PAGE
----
One of the fictions foisted on us in the name of greater federal government is that the US is a collection of 50 similar states, and that national/federal laws of a ‘one size fits all’ are both appropriate and necessary.
The reality is very different. Indeed, there are massive social discontinuities within single states, let alone across all 48 lower states, plus Alaska and Hawaii (which still seems to half regret having joined the rest of us).
I travel some around the western part of our great nation, and it always strikes me that not only are there huge differences between, for example, CA and its neighbors, OR, NV and AZ, but also with each state. In California we have the Mexican dominated south, the formerly hippy and now high-tech Bay area, but also, if you go inland, there are some conservative counties with gun friendly policies, including some where the county sheriff is happy to issue concealed carry permits to anyone who asks.
In WA, the state is fractured by the Cascades – a very liberal western group of counties, and a much more conservative eastern group of counties, who feel terribly disenfranchised. Political matters are decided in the left-wing metroplex stretching from Bellingham down to Olympia, leaving the greater part of the state – geographically but not economically or demographically – out in the cold (quite literally so in the winters!).
These disruptions within our nation and within individual states come as no surprise to us. We see it every presidential election, for example, and we consider it painstakingly if we are choosing where to locate a retreat. It is reflected in the repeated and unlikely to ever succeed moves to split states into two, or to blend parts of two states and make them into three or more new states. Most recently, in late 2014, a petition for a ballot measure in California to split the state into six separate states narrowly failed to gain enough signatures.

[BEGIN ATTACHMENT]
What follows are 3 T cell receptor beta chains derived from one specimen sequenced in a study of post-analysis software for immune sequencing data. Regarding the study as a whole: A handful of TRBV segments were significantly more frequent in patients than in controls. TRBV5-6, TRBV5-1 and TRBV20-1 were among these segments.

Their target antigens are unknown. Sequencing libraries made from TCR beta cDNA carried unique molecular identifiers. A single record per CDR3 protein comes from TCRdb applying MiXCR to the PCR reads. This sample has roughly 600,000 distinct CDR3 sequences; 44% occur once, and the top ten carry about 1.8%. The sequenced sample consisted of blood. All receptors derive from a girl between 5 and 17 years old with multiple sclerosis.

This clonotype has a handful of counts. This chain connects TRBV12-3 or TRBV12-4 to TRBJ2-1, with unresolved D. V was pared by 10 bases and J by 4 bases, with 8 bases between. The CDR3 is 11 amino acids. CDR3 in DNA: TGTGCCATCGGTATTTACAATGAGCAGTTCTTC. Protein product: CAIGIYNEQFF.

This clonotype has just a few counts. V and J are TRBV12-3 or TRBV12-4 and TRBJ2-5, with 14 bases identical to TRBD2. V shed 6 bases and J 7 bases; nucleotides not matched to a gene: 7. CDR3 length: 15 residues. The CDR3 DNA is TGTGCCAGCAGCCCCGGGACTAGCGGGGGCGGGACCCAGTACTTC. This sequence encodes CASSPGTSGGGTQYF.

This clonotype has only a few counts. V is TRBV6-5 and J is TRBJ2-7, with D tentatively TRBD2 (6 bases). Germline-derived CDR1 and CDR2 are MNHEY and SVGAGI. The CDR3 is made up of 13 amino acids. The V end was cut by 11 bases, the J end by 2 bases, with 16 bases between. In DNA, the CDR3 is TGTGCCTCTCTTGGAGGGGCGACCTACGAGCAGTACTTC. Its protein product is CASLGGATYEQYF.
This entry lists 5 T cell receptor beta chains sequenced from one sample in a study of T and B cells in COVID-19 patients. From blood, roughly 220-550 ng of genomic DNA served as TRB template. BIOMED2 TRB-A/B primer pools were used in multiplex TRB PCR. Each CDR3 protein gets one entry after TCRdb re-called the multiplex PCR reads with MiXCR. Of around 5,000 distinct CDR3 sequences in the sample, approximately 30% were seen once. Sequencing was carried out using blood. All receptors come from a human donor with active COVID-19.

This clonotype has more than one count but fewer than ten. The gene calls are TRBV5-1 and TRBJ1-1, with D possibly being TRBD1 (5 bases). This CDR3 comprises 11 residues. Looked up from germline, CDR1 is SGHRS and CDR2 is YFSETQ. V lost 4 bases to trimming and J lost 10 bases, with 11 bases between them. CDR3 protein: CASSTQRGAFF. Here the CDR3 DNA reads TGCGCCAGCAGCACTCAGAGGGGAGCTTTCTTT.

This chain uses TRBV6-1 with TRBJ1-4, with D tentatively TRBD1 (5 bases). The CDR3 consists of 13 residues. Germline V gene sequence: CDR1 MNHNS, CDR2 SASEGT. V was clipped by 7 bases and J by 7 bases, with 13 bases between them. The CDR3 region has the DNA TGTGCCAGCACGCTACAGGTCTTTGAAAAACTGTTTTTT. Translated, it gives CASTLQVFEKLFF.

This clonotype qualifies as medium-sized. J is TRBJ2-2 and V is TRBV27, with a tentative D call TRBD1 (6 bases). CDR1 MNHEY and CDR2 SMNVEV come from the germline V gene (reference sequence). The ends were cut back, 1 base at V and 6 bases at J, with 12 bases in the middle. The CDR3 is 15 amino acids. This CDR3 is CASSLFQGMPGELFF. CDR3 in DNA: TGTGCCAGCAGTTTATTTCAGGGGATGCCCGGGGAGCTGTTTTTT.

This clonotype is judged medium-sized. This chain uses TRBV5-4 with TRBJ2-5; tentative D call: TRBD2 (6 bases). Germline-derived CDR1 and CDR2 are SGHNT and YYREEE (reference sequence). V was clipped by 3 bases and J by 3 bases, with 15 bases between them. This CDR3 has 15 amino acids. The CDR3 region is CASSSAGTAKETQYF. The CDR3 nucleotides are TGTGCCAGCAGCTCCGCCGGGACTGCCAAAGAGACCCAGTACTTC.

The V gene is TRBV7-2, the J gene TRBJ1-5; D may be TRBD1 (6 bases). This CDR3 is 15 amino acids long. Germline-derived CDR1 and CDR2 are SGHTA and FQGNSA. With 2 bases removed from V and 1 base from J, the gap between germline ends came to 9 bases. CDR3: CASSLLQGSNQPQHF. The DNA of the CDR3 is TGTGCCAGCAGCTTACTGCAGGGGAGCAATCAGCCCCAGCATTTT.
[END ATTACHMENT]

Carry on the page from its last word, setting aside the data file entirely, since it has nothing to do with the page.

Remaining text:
A recent article in the Tufts University Alumni magazine suggests that the US as a whole can be segmented into 11 different clustered subgroups, with each subgroup sharing generally similar values and views. The article includes a fascinating map showing, county-by-county, where the groupings are. We could point out that even some counties are far from uniform in nature, but for the purposes of a general vague mapping of these different value groupings, that is probably as close as one can get – leastways, without a multi-million dollar federal grant to research it further!
The most interesting point, for me, was that the increased mobility of our population was actually making these groupings more extreme, rather than mixing everyone up more. Because it is easier to relocate these days than it was in the past, people are choosing to relocate to areas with like-minded folk, and when you think about it, that’s one of the core concepts in choosing a retreat location.
The area of greatest interest to us is essentially an extension of the region sometimes referred to as the American Redoubt, and in this article, termed ‘The Far West’. Of course, the article did not adjust its regions for considerations of how best to survive TEOTWAWKI, so for us, their Far West region is a starting point to then refine and narrow down.
The author’s point is not so much to show and map these different regions, but to consider the implications of their existence. He says that as long as there is such a pronounced lack of homogeneity in our country, it is difficult for consensus driven federal government to effectively address the often opposite wishes of different parts of the country.
Think for example about abortion. That’s something most people have an opinion on, and it is pretty much an either/or issue – you’re either for or against ‘a woman’s right to choose’/’the rights of an unborn child’. There’s not really a compromise that could be created that works for everyone in the nation.
The same for gun control, and for all manner of other moral and value related issues.
Unfortunately, the author uses his findings as a base for a long discourse on violence and, by implication, how it should be controlled, but for our purposes, simply look at the map, read the descriptions of the eleven different regions, and then follow the national trend – relocate to the region that feels most like ‘home’ to you.
Chances are, when you do, you’ll find us already there!